The Columbia Basin Trust’s 2012/13 Youth Advisory Committee members recently met in Golden.

Nelsonites join Trust youth committee

A trio of Nelson residents will help the Columbia Basin Trust add a youth voice to its decision-making process.

A trio of Nelson residents will help the Columbia Basin Trust add a youth voice to its decision-making process.

The Youth Advisory Committee is a group of involved youth from around the Columbia Basin who provide advice to Columbia Basin Trust and a youth perspective on a variety of issues facing today’s youth. This year Nelson’s Curtis Bendig and Bailey Repp have been added and will join returning local member Blake Nicol.

Members — called YACers — commit to a one-year term and have an opportunity to meet, work and travel with a group of like-minded young people.

“We work with youth and communities to increase youth opportunities and engagement,” said Michelle d’Entremont, Columbia Basin Trust youth liaison. “Being a member of YAC is a great way for youth to develop their leadership skills, engage with the Trust and provide input on issues that are important to them.”

The new members are excited about joining the committee and looking forward to making a difference in their communities.

“To me, being on YAC is so different from any other club or team,” said Repp. “Being able to provide and empower other youth with huge opportunities to drive change has to be one of the best feelings one can have.”

Prospective YACers go through an application process and are selected to volunteer on the committee by the previous year’s committee members.

The commitment involves a weekend meeting every two months which includes the review of Columbia Basin Youth Grants applications — a task unique to this Columbia Basin Trust advisory committee.

The Trust supports youth and communities through a range of programs such as the Community Directed Youth Funds and Columbia Basin Youth Grants, as well as by providing a forum for Basin youth to share their art, ideas and experiences with each other through Scratch magazine.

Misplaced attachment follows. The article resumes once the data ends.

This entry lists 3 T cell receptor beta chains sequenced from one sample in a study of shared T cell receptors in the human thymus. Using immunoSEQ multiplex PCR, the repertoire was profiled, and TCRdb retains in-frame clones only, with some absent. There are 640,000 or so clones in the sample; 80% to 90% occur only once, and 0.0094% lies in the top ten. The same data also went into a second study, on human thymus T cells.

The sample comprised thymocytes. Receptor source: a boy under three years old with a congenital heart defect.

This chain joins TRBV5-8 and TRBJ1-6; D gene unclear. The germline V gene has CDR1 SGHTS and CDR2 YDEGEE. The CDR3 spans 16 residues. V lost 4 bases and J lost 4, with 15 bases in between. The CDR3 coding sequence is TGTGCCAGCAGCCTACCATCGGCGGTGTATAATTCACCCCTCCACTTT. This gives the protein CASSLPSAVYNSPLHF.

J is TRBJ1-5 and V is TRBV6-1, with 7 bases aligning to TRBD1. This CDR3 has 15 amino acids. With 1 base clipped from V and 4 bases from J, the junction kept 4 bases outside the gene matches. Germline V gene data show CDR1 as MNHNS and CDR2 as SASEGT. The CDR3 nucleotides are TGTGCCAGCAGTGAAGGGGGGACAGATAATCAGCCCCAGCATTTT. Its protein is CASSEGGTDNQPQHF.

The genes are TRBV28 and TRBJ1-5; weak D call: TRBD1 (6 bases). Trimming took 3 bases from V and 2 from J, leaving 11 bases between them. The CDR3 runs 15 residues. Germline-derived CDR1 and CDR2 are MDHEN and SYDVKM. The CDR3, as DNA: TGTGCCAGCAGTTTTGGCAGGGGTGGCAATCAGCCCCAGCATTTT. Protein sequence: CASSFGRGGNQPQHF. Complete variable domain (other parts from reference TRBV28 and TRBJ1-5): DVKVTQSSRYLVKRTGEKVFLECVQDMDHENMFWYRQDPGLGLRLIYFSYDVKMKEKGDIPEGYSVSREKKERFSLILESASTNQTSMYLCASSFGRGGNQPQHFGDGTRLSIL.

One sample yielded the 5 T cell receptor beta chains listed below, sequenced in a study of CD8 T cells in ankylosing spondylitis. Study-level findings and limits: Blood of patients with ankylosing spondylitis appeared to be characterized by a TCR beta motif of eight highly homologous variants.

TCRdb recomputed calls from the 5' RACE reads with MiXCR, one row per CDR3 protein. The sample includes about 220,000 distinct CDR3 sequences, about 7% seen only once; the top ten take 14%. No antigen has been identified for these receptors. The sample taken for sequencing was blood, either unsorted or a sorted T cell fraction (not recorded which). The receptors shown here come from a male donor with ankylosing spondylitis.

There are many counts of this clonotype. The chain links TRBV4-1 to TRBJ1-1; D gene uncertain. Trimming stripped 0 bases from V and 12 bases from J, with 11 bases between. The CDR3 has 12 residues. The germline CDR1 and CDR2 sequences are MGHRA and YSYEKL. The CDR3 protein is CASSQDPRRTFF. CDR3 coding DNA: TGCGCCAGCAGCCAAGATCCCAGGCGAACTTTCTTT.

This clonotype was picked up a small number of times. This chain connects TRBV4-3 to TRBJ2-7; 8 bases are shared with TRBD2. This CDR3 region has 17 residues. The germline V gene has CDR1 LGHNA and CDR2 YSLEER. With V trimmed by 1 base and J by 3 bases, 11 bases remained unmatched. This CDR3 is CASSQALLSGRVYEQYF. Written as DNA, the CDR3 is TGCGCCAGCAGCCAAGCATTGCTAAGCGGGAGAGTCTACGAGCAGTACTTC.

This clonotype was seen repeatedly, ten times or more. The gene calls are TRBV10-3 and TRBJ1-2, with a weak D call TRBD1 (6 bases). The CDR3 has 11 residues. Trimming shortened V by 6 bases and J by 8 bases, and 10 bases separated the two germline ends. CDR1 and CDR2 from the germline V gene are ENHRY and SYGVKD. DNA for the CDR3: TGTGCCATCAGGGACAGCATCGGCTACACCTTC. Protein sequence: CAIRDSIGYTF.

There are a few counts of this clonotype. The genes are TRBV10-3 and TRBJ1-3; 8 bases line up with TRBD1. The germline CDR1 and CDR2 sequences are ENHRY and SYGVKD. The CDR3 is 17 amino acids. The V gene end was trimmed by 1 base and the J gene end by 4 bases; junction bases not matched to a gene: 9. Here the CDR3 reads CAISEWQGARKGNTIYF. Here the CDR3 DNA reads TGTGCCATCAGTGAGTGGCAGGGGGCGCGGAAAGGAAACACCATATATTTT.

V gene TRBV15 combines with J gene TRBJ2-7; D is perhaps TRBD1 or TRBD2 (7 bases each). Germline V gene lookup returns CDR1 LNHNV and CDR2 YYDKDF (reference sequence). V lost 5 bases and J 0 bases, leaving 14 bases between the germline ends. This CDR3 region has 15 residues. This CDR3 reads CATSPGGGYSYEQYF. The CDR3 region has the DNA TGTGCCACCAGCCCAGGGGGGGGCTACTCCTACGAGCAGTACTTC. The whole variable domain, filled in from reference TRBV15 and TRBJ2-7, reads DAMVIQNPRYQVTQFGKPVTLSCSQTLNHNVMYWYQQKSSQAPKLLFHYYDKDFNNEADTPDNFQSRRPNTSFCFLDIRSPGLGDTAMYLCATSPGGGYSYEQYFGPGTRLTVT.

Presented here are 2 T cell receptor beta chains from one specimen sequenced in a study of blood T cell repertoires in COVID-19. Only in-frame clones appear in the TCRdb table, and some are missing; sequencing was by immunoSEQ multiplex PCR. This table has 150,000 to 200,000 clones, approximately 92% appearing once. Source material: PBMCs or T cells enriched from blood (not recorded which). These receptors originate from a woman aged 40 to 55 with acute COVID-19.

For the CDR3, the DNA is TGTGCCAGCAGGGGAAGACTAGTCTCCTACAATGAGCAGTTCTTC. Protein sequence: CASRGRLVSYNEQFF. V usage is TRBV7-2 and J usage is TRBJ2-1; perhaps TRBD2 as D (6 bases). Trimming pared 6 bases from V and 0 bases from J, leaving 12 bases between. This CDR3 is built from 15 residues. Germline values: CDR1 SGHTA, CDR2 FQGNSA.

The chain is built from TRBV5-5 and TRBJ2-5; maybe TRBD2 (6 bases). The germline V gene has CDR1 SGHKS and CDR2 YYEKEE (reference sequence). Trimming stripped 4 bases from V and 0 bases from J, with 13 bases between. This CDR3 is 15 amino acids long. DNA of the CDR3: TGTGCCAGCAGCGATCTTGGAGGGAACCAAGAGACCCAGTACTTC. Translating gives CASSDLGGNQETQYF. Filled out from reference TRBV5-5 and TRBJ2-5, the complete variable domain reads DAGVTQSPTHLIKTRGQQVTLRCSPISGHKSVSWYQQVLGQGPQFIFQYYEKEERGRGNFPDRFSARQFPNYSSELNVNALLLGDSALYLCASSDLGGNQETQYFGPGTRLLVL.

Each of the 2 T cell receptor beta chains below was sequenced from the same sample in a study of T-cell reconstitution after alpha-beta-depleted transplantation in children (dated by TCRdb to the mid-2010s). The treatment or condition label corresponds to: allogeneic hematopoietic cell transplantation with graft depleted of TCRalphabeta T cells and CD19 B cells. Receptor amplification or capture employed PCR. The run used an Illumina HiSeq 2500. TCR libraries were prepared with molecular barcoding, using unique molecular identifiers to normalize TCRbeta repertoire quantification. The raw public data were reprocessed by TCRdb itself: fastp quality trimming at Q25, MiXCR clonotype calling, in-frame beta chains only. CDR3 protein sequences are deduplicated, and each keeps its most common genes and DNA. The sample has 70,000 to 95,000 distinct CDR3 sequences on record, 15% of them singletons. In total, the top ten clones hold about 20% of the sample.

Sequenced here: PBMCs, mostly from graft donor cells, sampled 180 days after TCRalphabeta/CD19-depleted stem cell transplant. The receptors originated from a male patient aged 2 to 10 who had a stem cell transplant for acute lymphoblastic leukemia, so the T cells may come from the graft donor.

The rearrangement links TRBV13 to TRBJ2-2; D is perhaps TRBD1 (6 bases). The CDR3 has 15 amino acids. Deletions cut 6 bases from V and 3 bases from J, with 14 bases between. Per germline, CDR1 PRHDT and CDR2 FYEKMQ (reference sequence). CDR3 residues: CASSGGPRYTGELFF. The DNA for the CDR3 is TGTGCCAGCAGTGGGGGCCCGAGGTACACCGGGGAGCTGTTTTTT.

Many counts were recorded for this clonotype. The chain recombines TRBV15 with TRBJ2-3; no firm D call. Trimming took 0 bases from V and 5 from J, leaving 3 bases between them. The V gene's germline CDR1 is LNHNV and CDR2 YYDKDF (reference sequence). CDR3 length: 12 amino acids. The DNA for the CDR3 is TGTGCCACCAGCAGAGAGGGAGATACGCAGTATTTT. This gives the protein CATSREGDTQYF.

Visit cbt.org/youth for more details.

 

Just Posted

Puff, puff, pass: Cannabis is officially legal across Canada

B.C. has only one bricks-and-mortar marijuana store

Nelson candidates debate climate change at forum

Mayoral and council candidates had the chance to speak on five fictional resolutions

UPDATE: Nelson man who swam naked with sharks arrested

David Weaver, 37, will face mischief and assault charges

Three Nelson marijuana dispensaries to remain open after legalization

Nelson’s police chief has no plans to close them down

Michelle Mungall’s baby first in B.C. legislature chamber

B.C. energy minister praises support of staff, fellow MLAs

VIDEO: How to roll a joint

The cannabis connoisseur shares his secrets to rolling the perfect joint

Hero campaign raises $1.1 million for Canada non-profits

Lowe’s Canada Heroes campaign was held throughout September

Scope of Hurricane Michael’s fury becomes clearer in Florida Panhandle

Nearly 137,000 Florida customers remain without power from the Gulf of Mexico to the Georgia border

Streamlined pardon process for pot possession convictions in Canada

Feds say legalization is first step towards objectives of getting pot out of the hands of kids and eliminating black market

Boeser tallies in OT as Canucks beat Penguins 3-2

Vancouver wins without star rookie Pettersson

Mayor of Kamloops says ‘history has been made’ with vote on B.C.’s lone pot shop

The store to be run by the province in B.C.’s Interior is opening Wednesday as pot sales become legal across Canada

New bus route to ‘replace’ Greyhound along Trans-Canada Highway

Rider Express Transportation says they will soon begin a bus service from Winnipeg to Vancouver

U.S. pot firm urges Trump to deny Canadian producers ‘competitive advantage’

The challenge for U.S. firms lies in the fact that while recreational cannabis is legal in nine states and medicinal pot in 22 others, it remains illegal under federal law

Government says imprisoned Canadian terror suspects must face consequences

Public Safety Minister Ralph Goodale showed little sympathy Tuesday for such individuals who now want to return to Canada

Most Read